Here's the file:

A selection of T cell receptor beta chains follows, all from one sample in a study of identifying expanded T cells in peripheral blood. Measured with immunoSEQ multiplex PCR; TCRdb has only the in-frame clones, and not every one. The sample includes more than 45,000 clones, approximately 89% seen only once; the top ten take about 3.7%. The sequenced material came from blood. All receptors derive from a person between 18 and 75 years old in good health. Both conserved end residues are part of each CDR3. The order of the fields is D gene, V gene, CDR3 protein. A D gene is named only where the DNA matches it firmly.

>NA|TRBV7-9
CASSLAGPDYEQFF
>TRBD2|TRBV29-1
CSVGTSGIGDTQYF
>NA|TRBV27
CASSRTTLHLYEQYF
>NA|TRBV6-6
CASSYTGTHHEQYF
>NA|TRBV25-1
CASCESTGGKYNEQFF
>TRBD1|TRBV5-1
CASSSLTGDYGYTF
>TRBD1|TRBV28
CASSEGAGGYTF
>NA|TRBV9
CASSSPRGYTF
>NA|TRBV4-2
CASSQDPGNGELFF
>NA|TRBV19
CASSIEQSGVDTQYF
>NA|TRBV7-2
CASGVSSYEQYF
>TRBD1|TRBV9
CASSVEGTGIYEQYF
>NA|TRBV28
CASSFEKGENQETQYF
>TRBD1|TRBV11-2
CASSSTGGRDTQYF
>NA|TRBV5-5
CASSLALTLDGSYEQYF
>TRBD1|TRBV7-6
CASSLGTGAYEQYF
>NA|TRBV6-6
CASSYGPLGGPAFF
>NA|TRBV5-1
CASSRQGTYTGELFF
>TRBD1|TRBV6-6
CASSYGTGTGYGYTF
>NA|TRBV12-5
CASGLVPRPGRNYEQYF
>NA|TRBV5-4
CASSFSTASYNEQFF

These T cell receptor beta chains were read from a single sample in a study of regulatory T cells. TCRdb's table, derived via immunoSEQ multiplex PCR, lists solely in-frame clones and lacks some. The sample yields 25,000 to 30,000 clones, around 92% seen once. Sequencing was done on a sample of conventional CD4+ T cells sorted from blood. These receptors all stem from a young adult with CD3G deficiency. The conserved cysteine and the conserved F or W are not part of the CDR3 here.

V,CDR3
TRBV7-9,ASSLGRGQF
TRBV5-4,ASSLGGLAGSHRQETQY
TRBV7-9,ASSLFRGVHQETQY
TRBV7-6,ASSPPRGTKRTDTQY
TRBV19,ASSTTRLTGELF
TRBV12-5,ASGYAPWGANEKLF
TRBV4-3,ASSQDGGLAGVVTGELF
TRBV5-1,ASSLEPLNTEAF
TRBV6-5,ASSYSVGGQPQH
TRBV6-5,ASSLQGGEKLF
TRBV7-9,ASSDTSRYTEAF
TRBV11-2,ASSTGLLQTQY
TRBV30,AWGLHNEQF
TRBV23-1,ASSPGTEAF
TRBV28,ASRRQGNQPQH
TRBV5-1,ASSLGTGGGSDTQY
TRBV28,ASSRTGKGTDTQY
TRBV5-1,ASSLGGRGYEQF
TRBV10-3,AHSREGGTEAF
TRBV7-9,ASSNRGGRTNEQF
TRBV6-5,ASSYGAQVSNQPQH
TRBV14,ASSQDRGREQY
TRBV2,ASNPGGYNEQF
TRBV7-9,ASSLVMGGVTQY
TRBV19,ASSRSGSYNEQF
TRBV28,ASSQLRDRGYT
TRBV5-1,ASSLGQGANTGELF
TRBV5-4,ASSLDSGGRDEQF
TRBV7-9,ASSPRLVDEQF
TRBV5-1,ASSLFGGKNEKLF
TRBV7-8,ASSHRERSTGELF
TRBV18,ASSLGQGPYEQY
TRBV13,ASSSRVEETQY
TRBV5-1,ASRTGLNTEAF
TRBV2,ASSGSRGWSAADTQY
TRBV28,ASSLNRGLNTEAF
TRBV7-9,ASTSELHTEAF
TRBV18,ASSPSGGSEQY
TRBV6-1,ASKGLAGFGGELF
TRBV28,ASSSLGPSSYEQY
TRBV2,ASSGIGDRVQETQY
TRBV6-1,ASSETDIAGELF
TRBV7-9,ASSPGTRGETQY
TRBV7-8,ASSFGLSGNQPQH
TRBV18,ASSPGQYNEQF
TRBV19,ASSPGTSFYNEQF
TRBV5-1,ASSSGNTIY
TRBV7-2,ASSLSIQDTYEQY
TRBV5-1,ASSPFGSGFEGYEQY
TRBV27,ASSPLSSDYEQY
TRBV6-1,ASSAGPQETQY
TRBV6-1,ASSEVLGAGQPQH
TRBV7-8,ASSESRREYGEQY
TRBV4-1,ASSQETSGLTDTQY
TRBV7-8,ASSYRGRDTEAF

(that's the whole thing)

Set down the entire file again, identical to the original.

A selection of T cell receptor beta chains follows, all from one sample in a study of identifying expanded T cells in peripheral blood. Measured with immunoSEQ multiplex PCR; TCRdb has only the in-frame clones, and not every one. The sample includes more than 45,000 clones, approximately 89% seen only once; the top ten take about 3.7%. The sequenced material came from blood. All receptors derive from a person between 18 and 75 years old in good health. Both conserved end residues are part of each CDR3. The order of the fields is D gene, V gene, CDR3 protein. A D gene is named only where the DNA matches it firmly.

>NA|TRBV7-9
CASSLAGPDYEQFF
>TRBD2|TRBV29-1
CSVGTSGIGDTQYF
>NA|TRBV27
CASSRTTLHLYEQYF
>NA|TRBV6-6
CASSYTGTHHEQYF
>NA|TRBV25-1
CASCESTGGKYNEQFF
>TRBD1|TRBV5-1
CASSSLTGDYGYTF
>TRBD1|TRBV28
CASSEGAGGYTF
>NA|TRBV9
CASSSPRGYTF
>NA|TRBV4-2
CASSQDPGNGELFF
>NA|TRBV19
CASSIEQSGVDTQYF
>NA|TRBV7-2
CASGVSSYEQYF
>TRBD1|TRBV9
CASSVEGTGIYEQYF
>NA|TRBV28
CASSFEKGENQETQYF
>TRBD1|TRBV11-2
CASSSTGGRDTQYF
>NA|TRBV5-5
CASSLALTLDGSYEQYF
>TRBD1|TRBV7-6
CASSLGTGAYEQYF
>NA|TRBV6-6
CASSYGPLGGPAFF
>NA|TRBV5-1
CASSRQGTYTGELFF
>TRBD1|TRBV6-6
CASSYGTGTGYGYTF
>NA|TRBV12-5
CASGLVPRPGRNYEQYF
>NA|TRBV5-4
CASSFSTASYNEQFF

These T cell receptor beta chains were read from a single sample in a study of regulatory T cells. TCRdb's table, derived via immunoSEQ multiplex PCR, lists solely in-frame clones and lacks some. The sample yields 25,000 to 30,000 clones, around 92% seen once. Sequencing was done on a sample of conventional CD4+ T cells sorted from blood. These receptors all stem from a young adult with CD3G deficiency. The conserved cysteine and the conserved F or W are not part of the CDR3 here.

V,CDR3
TRBV7-9,ASSLGRGQF
TRBV5-4,ASSLGGLAGSHRQETQY
TRBV7-9,ASSLFRGVHQETQY
TRBV7-6,ASSPPRGTKRTDTQY
TRBV19,ASSTTRLTGELF
TRBV12-5,ASGYAPWGANEKLF
TRBV4-3,ASSQDGGLAGVVTGELF
TRBV5-1,ASSLEPLNTEAF
TRBV6-5,ASSYSVGGQPQH
TRBV6-5,ASSLQGGEKLF
TRBV7-9,ASSDTSRYTEAF
TRBV11-2,ASSTGLLQTQY
TRBV30,AWGLHNEQF
TRBV23-1,ASSPGTEAF
TRBV28,ASRRQGNQPQH
TRBV5-1,ASSLGTGGGSDTQY
TRBV28,ASSRTGKGTDTQY
TRBV5-1,ASSLGGRGYEQF
TRBV10-3,AHSREGGTEAF
TRBV7-9,ASSNRGGRTNEQF
TRBV6-5,ASSYGAQVSNQPQH
TRBV14,ASSQDRGREQY
TRBV2,ASNPGGYNEQF
TRBV7-9,ASSLVMGGVTQY
TRBV19,ASSRSGSYNEQF
TRBV28,ASSQLRDRGYT
TRBV5-1,ASSLGQGANTGELF
TRBV5-4,ASSLDSGGRDEQF
TRBV7-9,ASSPRLVDEQF
TRBV5-1,ASSLFGGKNEKLF
TRBV7-8,ASSHRERSTGELF
TRBV18,ASSLGQGPYEQY
TRBV13,ASSSRVEETQY
TRBV5-1,ASRTGLNTEAF
TRBV2,ASSGSRGWSAADTQY
TRBV28,ASSLNRGLNTEAF
TRBV7-9,ASTSELHTEAF
TRBV18,ASSPSGGSEQY
TRBV6-1,ASKGLAGFGGELF
TRBV28,ASSSLGPSSYEQY
TRBV2,ASSGIGDRVQETQY
TRBV6-1,ASSETDIAGELF
TRBV7-9,ASSPGTRGETQY
TRBV7-8,ASSFGLSGNQPQH
TRBV18,ASSPGQYNEQF
TRBV19,ASSPGTSFYNEQF
TRBV5-1,ASSSGNTIY
TRBV7-2,ASSLSIQDTYEQY
TRBV5-1,ASSPFGSGFEGYEQY
TRBV27,ASSPLSSDYEQY
TRBV6-1,ASSAGPQETQY
TRBV6-1,ASSEVLGAGQPQH
TRBV7-8,ASSESRREYGEQY
TRBV4-1,ASSQETSGLTDTQY
TRBV7-8,ASSYRGRDTEAF